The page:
After a three-month regional search, the University has chosen the acting director of mortuary sciences as the permanent choice to head the program.
Michael LuBrant, 32, took the job as acting director after John Kroshus stepped down in May 2001.
“We’re really just going to carry on the work that we’ve started with the program,” LuBrant said. “I think it’s encouraging to have the support of the University and our colleagues in the field.”
After working as an instructor at the San Francisco College of Mortuary Science, LuBrant joined the University program in 1998. He has also worked as a funeral director.
Kelly Guncheon, executive director of the Minnesota Funeral Directors Association, said LuBrant has worked hard as acting director to raise the program’s visibility across the state and nationally. Guncheon said state support is important because alumni help with financial and training support.
“Ever since (LuBrant) joined the program, he’s been a tremendous burst of energy Ö and a very positive influence on where the program is going,” Guncheon said.
Michael C. Mathews, assistant professor in mortuary science, said LuBrant’s strongest qualities are his relationships with students in the program and funeral directors around the state. Mathews said having a strong relationship with funeral directors is crucial to the program because, unlike medical students who can do their clinical rotations at the University hospital, mortuary science students must learn out in the field.
“He’s the most people-oriented person I’ve met,” Mathews said, “and it’s all genuine.”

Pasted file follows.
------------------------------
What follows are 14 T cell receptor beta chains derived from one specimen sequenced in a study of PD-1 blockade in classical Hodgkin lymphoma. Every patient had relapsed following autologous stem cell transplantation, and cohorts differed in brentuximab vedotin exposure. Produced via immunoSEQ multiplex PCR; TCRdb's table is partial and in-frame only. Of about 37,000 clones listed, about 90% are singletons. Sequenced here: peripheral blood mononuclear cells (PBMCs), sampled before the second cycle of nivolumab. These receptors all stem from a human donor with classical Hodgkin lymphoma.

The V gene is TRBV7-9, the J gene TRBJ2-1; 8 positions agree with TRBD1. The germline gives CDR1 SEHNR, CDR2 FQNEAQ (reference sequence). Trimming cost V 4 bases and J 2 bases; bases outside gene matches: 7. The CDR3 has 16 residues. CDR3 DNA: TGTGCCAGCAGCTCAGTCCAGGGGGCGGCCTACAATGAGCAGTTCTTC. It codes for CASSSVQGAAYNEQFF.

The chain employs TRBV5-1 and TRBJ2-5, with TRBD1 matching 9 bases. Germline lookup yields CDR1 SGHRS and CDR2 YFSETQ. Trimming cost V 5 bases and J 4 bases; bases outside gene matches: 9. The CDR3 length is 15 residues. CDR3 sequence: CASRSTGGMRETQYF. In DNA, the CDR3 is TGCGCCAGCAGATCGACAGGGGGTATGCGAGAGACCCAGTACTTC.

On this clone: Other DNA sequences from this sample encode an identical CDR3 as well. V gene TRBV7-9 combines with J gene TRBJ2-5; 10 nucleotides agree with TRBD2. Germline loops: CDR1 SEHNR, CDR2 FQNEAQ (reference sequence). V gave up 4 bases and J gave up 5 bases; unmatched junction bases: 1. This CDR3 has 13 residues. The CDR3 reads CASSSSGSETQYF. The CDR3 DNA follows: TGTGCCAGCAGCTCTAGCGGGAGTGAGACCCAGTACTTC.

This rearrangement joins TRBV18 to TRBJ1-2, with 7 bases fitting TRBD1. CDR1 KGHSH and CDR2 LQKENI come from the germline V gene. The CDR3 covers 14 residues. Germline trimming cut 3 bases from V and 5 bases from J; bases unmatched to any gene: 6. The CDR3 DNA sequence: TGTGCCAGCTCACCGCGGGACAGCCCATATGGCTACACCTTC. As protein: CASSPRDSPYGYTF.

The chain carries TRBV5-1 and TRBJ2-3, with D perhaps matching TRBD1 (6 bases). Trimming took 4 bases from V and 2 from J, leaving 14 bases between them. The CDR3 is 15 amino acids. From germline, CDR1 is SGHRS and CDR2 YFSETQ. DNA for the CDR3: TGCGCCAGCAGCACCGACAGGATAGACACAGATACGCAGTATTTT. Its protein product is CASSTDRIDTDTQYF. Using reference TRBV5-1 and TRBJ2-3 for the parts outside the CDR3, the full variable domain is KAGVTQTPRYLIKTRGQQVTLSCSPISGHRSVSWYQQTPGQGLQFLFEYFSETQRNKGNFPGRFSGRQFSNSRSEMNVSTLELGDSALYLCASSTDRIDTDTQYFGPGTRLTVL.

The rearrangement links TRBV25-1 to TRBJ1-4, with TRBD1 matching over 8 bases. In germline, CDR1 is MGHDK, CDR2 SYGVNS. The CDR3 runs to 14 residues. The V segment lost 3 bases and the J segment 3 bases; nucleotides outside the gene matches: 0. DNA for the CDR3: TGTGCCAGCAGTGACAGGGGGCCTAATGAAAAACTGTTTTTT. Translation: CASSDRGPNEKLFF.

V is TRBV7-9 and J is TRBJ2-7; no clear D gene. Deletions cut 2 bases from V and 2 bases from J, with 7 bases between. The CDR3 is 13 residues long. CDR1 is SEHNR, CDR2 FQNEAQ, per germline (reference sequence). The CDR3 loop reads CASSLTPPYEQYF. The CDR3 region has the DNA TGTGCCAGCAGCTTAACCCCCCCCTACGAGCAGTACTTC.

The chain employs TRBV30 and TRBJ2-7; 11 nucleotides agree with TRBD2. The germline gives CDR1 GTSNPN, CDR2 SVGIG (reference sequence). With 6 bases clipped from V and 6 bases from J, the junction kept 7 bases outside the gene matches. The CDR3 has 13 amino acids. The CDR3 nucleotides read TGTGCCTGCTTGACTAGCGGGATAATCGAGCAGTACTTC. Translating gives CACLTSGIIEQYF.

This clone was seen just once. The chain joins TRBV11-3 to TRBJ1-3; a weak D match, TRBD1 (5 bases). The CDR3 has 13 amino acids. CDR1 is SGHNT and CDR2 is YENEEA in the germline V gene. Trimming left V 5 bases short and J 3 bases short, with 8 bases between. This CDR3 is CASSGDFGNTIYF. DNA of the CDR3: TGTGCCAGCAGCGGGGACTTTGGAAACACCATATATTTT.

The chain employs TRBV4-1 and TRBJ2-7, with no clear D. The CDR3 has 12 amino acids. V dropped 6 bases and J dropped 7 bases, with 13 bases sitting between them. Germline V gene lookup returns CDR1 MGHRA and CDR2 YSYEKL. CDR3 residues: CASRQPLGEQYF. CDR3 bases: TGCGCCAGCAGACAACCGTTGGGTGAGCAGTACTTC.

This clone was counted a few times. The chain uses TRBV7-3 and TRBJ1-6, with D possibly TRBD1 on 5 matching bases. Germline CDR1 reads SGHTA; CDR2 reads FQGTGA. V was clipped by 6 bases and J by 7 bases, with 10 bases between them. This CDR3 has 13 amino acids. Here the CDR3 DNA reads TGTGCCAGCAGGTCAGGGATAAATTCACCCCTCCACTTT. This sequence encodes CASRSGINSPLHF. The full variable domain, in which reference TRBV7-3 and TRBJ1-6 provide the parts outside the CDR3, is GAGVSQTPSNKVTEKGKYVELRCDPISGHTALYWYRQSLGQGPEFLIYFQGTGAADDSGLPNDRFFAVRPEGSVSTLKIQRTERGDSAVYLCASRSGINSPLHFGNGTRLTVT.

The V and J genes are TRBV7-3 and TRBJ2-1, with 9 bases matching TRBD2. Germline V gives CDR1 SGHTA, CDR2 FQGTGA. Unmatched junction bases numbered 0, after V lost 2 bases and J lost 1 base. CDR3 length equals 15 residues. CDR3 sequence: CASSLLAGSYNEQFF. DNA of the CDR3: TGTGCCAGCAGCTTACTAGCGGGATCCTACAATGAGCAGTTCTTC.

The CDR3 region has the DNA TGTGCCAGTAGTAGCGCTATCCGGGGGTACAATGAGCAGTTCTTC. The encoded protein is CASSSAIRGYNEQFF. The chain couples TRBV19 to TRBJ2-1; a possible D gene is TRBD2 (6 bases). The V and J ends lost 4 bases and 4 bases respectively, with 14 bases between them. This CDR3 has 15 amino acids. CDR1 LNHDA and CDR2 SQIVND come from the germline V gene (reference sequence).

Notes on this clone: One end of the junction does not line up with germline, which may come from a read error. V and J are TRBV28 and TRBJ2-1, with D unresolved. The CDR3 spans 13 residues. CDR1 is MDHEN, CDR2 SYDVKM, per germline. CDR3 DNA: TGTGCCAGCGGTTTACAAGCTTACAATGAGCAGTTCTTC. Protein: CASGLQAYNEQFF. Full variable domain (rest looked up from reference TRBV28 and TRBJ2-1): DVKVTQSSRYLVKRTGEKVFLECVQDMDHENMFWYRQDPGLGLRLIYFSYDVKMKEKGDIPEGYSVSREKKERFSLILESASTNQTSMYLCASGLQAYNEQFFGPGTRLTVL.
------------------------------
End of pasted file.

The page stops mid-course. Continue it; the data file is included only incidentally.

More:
Mathews also said LuBrant was “fantastic” in helping both the program and family of James Ellison – a mortuary science student who was shot and killed in February at a Hudson, Wis., funeral home – deal with his death. He said LuBrant continues to keep in contact with the Ellison family and has established a scholarship fund in Ellison’s name.
LuBrant said he wants to improve opportunities for field experience, which mortuary science students need to graduate. Because less than 10 percent of students in the program come from families with a funeral home background, he said the clinical rotation becomes an important source for on-the-job training.
LuBrant said he is also trying to enable students to work with the growing number of families in the metropolitan area of varied cultures, who often have different funeral traditions. He said he has met with funeral directors serving those communities to hear what their needs are.
“It’s important to say Ö ‘What ways might we be able to change or to adapt in order to not only be relevant, but meaningful to serve you in a time of loss?’ ” he said.